Technology and Aging News: How New Technology Can be Used to Address Mobility Concerns

The world’s population is rapidly aging and today’s older adults are leading longer and healthier lives. This demographic shift creates opportunities for tech companies to focus on innovative new technologies to address the challenges of an aging population.

According to the Public Health Agency of Canada ‘Seniors’ Falls in Canada’ 2014 report, “falls remain the leading cause of injury-related hospitalizations among Canadian seniors, and between 20% and 30% of seniors fall each year. Results from the data analysis indicate that self-reported injuries due to falls are increasing, specifically by 43% between 2003 and 2009/2010. The majority of falls resulted in broken or fractured bones, and over one third of fall-related hospitalizations among seniors were associated with a hip fracture. Fracture-induced physical limitations augment the need for support on the part of older adults themselves. When hospitalization data are examined, the results show that seniors who are hospitalized for a fall remain in hospital an average of nine days longer than those hospitalized for any cause.” Of the falls that result in hospitalization 50% occur in the home.

The report discusses the many factors that pose as a risk for older adults falls including “chronic and acute health conditions, balance or gait deficits, sensory factors, inadequate nutrition, social isolation, as well as factors related to the built and social environment”.

As the data indicates, falls are an increasing concern for older adults. The devices listed below are an example of how new technology may help address the risks of falling.

Loss of sensation in the feet is a prevalent condition for many older adults that results in impaired balance and gait. A 2014 study entitled A Shoe Insole Delivering Subsensory Vibratory Noise Improves Balance and Gait in Healthy Elderly People concludes that vibratory insoles “can improve measures of balance and gait that are associated with falls”.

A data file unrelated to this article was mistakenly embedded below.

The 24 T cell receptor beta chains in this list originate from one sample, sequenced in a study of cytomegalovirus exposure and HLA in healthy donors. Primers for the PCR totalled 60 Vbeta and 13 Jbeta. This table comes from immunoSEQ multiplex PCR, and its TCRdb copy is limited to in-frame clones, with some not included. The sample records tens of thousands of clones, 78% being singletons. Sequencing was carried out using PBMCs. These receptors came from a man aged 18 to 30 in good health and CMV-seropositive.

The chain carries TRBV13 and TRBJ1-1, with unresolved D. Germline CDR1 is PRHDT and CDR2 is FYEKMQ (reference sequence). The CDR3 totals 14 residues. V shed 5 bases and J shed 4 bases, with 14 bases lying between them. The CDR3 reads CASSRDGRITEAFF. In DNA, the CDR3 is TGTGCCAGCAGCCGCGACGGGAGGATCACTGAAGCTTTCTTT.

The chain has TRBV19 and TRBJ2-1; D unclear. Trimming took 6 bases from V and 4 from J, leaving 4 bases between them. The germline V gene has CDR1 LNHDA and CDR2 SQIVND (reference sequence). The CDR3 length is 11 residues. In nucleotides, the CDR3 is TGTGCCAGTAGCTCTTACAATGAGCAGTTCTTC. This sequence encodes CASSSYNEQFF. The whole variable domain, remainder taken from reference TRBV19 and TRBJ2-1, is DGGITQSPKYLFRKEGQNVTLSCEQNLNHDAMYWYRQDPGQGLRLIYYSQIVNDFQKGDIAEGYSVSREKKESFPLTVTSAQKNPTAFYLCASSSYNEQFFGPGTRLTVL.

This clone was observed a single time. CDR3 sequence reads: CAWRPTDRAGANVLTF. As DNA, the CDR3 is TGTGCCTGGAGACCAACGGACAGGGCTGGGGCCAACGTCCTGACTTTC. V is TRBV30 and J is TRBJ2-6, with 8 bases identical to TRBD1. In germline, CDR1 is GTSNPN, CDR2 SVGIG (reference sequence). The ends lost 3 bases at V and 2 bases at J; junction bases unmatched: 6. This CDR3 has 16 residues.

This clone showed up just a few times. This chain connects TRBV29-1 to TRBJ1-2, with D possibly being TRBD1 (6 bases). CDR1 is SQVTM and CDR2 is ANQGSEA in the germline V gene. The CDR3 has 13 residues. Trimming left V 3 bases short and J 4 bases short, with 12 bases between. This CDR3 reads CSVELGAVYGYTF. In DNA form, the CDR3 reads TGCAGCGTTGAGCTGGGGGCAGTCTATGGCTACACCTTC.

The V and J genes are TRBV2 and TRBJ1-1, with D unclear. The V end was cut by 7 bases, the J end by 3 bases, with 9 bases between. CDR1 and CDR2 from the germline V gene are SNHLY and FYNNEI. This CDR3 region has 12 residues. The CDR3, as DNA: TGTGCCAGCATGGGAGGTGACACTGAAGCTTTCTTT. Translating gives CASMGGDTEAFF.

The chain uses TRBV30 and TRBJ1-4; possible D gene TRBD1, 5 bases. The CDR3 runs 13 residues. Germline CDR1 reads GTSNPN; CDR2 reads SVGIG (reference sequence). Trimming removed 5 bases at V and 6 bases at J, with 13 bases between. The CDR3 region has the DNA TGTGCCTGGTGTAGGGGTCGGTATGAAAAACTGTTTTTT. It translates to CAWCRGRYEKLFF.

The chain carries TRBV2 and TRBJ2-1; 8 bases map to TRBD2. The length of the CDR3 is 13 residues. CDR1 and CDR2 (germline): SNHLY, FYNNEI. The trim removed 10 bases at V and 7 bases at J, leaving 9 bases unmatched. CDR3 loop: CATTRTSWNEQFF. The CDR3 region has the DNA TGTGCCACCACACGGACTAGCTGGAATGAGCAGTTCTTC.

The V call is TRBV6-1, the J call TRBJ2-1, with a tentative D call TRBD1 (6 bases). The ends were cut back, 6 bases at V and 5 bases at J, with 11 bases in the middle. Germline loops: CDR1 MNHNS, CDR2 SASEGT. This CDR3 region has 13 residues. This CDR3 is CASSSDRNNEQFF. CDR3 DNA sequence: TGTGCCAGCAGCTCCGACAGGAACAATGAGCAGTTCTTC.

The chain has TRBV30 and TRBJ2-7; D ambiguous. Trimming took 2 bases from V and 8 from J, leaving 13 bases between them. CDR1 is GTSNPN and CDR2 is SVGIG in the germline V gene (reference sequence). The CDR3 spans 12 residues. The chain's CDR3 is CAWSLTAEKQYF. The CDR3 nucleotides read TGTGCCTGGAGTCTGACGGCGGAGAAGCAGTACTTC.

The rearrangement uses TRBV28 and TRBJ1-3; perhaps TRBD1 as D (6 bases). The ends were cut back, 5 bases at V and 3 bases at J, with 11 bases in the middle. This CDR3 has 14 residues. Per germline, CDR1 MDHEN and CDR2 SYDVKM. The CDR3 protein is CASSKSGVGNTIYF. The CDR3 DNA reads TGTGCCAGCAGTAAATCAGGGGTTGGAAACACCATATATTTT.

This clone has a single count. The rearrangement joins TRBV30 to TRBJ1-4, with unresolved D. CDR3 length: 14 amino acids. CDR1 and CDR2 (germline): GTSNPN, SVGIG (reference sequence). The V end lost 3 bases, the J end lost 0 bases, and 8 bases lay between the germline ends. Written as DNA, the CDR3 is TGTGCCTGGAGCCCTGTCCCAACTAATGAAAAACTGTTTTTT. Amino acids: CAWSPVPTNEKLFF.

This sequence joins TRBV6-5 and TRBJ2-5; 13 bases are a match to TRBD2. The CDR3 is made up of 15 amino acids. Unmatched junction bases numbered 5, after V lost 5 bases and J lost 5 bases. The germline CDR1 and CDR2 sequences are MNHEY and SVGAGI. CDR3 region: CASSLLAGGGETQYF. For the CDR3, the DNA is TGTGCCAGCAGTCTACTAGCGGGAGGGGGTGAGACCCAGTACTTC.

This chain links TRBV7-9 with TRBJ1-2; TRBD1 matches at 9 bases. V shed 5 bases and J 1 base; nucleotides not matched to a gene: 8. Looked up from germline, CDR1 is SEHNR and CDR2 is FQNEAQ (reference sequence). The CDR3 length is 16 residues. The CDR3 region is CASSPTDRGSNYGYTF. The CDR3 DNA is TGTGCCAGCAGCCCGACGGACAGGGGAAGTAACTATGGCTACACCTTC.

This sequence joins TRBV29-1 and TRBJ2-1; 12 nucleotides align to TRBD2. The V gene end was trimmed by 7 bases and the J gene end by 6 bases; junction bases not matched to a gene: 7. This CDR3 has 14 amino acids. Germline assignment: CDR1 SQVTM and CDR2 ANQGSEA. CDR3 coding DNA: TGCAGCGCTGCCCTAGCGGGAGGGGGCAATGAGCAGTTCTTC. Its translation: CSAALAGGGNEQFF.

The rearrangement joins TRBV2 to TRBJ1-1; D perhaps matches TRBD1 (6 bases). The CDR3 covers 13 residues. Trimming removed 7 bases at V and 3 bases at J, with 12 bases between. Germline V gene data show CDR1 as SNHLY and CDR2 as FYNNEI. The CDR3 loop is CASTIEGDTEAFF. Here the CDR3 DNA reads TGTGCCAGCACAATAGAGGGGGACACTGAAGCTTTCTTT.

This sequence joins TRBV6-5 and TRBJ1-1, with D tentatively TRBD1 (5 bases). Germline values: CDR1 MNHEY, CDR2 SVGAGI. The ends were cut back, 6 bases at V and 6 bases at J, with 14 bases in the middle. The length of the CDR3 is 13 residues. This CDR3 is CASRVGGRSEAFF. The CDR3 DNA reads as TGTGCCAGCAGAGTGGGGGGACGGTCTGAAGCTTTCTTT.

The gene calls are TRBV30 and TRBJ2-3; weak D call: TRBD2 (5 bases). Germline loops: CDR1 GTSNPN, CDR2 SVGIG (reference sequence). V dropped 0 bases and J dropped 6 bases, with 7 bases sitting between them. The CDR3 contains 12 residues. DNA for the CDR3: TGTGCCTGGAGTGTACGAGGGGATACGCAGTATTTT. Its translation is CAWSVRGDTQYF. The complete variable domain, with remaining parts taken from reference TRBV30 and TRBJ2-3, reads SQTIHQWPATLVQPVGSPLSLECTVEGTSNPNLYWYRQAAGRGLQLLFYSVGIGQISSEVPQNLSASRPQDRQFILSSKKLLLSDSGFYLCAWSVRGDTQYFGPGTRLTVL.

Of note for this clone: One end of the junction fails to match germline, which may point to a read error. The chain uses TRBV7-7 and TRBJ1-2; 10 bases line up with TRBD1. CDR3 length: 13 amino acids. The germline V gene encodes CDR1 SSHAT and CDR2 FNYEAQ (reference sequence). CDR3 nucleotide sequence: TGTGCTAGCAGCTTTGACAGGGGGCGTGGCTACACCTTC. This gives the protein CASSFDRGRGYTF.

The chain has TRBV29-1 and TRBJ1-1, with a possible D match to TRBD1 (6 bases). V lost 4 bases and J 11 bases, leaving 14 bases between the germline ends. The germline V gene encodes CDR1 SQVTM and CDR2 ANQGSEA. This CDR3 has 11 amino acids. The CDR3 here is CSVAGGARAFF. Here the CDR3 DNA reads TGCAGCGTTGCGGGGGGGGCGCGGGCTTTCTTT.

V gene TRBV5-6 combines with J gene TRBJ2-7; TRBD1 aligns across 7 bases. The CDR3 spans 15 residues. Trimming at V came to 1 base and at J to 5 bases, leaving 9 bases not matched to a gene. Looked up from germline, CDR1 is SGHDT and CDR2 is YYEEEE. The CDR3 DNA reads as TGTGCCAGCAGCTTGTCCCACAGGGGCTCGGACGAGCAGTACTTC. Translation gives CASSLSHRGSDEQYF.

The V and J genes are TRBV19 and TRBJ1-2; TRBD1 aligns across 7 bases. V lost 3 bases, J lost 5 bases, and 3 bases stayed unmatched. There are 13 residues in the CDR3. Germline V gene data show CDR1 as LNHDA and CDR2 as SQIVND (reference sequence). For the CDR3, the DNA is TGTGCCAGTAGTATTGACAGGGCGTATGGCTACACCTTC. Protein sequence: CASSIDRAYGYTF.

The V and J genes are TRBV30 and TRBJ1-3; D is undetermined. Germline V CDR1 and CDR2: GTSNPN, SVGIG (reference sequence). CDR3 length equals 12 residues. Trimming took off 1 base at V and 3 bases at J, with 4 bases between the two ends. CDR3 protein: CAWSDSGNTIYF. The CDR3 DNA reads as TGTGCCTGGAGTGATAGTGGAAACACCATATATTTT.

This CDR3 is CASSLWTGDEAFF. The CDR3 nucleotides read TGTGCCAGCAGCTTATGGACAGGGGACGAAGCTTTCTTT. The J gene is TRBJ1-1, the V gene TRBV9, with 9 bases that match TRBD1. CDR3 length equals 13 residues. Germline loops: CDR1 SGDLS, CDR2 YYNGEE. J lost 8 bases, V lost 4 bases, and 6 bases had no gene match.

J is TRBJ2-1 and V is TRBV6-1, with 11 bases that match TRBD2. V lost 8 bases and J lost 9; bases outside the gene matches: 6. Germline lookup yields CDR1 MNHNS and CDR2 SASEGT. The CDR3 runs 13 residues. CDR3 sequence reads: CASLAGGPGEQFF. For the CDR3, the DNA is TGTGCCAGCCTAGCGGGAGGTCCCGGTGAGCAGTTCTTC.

WalkJoy

WalkJoy

WalkJoy helps older adults with Peripheral Neuropathy that, according to the makers of WalkJoy, diminishes the feeling in your feet, breaks the feedback loop and hampers your balance and walking. WalkJoy replaces the lost sensation of your foot striking the ground by providing a signal to healthy nerves around your knee giving the wearer increased mobility and balance.

Responsive Street Furniture

Responsive Street Furniture

Responsive Street Furniture “uses digital technology to make streets work better for people with a range of impairments” by providing better lighting, safer pedestrian crossings and seating for older adults.

Isowalk

Isowalk

Isowalk has essentially reinvented the cane. According to Isowalk “The cane was never designed to help the user walk. Its function is to provide additional balance during ambulation to keep the user from falling”.

“Isowalk is a revolutionary, purpose-designed walking assistant designed to transcend the cane’s limitations. In addition to its breakthrough form factor, Isowalk is the first mobility aid to feature embedded motion sensing and monitoring capabilities. This technology, developed by the UCLA Wireless Health Institute, offers unprecedented insights into user health analytics, including condition, recovery progress, fall prediction and more.”

This article is only a small sample of the many solutions available for older adults who are experiencing mobility issues. With a focus on prevention these new technologies have the capacity to improve well-being and quality of life.

Arts and Aging News

50_plus_festival2014_banner-subpagesCreative Aging in the News

In our last Arts and Aging blog we talked about famous artists who created new and exciting masterpieces in later life. Of course, it’s not just the masters who continue to thrive artistically as they age.

Meet Frieda Lefeber, who turned 100 last March. She celebrated becoming a centenarian with her first solo exhibition. According to an article on Philly.com Lefeber began attending art classes at age 76 and earned a certificate from the Pennsylvania Academy of the Fine Arts at the age of 83. The article explains that she originally intended to get a bachelor’s degree “but she admitted, her tendency to fall asleep while sitting in the front row during art history lectures was a barrier. So instead, she graduated with a certificate”.

While working as a registered nurse, Lefeber cared for the famous American folk artist Grandma Moses who started her own painting career at 78. Coincidentally, it wasn’t until her late seventies when Lefeber became interested in painting.

Numerous studies have shown how participation in the creative arts and lifelong learning positively impact an older adults mental and physical well-being. So it comes as no surprise that Lefeber continues to be active by updating her published biography and learning to cook for her daughter and son-in-law.

New Music

Music is another artform in which people tend to thrive artistically as they age. Take Leonard Cohen for example, at age 80 he continues to produce his enticing blend of poetry and music with his latest live album ‘Can’t Forget: A Souvenir of the Grand Tour’.

Upcoming Conferences and Events

National Centre for Creative Aging
The Creative Age: National Leadership Exchange and Conference
May 18-21, 2015
Washington, DC